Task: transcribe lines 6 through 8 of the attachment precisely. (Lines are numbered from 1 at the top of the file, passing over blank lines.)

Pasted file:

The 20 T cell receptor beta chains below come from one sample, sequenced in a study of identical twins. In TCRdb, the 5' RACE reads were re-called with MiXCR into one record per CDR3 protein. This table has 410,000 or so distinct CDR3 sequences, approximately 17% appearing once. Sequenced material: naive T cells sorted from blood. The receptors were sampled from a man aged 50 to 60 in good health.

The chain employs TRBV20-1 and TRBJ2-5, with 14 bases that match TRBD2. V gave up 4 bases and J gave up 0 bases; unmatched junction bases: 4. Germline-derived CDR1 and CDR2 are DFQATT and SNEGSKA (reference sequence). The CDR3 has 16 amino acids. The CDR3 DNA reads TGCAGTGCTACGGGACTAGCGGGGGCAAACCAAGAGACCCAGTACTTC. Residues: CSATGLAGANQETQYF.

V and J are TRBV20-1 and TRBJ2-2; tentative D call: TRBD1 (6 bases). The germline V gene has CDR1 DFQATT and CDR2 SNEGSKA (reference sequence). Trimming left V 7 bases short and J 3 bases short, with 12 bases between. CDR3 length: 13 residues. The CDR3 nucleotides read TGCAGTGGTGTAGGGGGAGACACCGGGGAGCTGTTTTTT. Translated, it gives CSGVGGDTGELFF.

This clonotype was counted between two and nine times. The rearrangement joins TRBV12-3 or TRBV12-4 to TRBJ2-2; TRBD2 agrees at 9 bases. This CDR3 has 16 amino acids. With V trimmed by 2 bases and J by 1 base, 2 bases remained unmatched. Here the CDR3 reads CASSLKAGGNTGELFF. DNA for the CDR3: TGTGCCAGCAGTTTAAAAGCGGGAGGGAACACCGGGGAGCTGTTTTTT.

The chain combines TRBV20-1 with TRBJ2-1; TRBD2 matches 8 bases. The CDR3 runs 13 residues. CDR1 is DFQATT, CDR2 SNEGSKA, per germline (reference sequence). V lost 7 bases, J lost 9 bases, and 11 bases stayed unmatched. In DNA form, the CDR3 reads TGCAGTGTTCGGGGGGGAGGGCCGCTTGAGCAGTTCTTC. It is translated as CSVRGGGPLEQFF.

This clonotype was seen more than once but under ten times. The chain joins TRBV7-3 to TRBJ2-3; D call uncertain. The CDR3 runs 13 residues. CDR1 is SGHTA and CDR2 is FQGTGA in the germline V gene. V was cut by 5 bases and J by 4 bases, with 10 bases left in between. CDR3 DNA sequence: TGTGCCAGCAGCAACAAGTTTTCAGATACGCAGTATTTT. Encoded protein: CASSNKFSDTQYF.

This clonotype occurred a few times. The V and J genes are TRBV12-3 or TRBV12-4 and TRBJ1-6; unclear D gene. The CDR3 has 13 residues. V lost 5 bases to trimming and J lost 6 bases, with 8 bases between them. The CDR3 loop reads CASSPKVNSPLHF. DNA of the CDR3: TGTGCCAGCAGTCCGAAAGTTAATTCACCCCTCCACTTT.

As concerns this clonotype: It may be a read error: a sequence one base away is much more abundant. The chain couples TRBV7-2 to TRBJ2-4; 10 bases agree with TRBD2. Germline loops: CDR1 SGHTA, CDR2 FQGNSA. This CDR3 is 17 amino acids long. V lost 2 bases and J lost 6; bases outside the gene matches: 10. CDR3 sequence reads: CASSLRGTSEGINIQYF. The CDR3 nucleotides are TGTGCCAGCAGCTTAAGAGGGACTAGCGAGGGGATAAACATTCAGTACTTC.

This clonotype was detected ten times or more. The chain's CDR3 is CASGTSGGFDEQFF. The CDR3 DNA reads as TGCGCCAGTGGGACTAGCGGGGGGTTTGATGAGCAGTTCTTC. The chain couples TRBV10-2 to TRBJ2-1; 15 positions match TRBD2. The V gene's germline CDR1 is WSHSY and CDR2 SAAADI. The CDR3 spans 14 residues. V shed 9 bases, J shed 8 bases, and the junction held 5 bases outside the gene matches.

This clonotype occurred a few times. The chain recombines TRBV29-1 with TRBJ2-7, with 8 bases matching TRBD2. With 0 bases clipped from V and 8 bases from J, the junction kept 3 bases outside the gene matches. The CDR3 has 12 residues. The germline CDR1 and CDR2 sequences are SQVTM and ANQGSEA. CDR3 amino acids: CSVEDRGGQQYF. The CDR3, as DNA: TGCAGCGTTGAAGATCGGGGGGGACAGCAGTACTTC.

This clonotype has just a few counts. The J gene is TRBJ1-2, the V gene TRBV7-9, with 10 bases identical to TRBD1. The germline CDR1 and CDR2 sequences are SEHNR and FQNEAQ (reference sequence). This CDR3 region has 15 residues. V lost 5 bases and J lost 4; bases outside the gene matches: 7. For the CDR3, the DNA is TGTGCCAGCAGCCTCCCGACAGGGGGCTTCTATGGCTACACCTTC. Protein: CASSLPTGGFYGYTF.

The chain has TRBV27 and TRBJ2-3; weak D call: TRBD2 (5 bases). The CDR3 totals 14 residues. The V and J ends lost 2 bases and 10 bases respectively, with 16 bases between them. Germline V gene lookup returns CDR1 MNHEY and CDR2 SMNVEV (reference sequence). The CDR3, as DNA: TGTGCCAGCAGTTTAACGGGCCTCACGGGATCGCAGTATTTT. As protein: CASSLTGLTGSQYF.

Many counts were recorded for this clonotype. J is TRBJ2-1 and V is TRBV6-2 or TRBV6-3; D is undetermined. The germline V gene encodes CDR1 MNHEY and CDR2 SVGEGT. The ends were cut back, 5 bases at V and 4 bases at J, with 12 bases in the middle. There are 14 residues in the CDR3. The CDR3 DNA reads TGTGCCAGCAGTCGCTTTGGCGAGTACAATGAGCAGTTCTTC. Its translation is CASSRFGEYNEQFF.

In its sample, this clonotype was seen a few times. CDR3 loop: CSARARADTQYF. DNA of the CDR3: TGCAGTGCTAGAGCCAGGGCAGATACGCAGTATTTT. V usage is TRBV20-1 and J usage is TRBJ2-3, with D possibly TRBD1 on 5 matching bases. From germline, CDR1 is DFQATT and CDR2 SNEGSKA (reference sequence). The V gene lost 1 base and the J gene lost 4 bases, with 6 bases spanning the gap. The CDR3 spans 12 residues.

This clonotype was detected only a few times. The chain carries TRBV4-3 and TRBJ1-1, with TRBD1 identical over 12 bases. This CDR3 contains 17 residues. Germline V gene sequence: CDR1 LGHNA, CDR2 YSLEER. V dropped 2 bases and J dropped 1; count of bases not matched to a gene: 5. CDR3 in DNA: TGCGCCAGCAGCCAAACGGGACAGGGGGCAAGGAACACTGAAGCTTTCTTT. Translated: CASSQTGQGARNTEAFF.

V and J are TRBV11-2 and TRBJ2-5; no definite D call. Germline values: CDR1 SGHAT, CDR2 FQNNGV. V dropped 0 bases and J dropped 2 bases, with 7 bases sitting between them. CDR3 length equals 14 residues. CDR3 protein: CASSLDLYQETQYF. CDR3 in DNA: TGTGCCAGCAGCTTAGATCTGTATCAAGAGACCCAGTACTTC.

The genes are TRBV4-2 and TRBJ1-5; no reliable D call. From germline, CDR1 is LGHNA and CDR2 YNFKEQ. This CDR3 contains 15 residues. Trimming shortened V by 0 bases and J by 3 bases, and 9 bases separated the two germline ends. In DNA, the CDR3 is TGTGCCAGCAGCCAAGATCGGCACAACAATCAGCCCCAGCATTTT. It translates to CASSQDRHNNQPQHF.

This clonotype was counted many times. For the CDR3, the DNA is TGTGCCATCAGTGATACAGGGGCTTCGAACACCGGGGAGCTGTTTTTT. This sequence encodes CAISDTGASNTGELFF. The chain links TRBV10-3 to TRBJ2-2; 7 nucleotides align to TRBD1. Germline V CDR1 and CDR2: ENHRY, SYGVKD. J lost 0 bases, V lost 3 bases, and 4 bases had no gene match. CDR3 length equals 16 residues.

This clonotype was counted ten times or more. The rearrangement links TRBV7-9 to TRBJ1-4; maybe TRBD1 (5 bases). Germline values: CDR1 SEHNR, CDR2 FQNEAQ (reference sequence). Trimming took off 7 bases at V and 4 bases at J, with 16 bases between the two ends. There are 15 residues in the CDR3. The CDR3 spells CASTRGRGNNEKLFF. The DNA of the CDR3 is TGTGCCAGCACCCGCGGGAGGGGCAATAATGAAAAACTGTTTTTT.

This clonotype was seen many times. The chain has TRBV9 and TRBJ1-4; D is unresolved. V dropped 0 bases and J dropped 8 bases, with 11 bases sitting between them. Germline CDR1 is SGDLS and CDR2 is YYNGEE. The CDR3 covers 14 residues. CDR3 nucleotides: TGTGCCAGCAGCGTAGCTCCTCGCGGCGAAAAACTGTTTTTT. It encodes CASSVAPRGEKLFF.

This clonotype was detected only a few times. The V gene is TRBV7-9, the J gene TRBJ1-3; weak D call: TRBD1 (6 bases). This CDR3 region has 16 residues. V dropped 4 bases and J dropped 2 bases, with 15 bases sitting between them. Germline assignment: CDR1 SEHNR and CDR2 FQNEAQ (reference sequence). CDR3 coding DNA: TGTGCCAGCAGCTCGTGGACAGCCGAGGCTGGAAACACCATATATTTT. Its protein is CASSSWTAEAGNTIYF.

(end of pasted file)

This clonotype was seen more than once but under ten times. The chain joins TRBV7-3 to TRBJ2-3; D call uncertain. The CDR3 runs 13 residues. CDR1 is SGHTA and CDR2 is FQGTGA in the germline V gene. V was cut by 5 bases and J by 4 bases, with 10 bases left in between. CDR3 DNA sequence: TGTGCCAGCAGCAACAAGTTTTCAGATACGCAGTATTTT. Encoded protein: CASSNKFSDTQYF.

This clonotype occurred a few times. The V and J genes are TRBV12-3 or TRBV12-4 and TRBJ1-6; unclear D gene. The CDR3 has 13 residues. V lost 5 bases to trimming and J lost 6 bases, with 8 bases between them. The CDR3 loop reads CASSPKVNSPLHF. DNA of the CDR3: TGTGCCAGCAGTCCGAAAGTTAATTCACCCCTCCACTTT.

As concerns this clonotype: It may be a read error: a sequence one base away is much more abundant. The chain couples TRBV7-2 to TRBJ2-4; 10 bases agree with TRBD2. Germline loops: CDR1 SGHTA, CDR2 FQGNSA. This CDR3 is 17 amino acids long. V lost 2 bases and J lost 6; bases outside the gene matches: 10. CDR3 sequence reads: CASSLRGTSEGINIQYF. The CDR3 nucleotides are TGTGCCAGCAGCTTAAGAGGGACTAGCGAGGGGATAAACATTCAGTACTTC.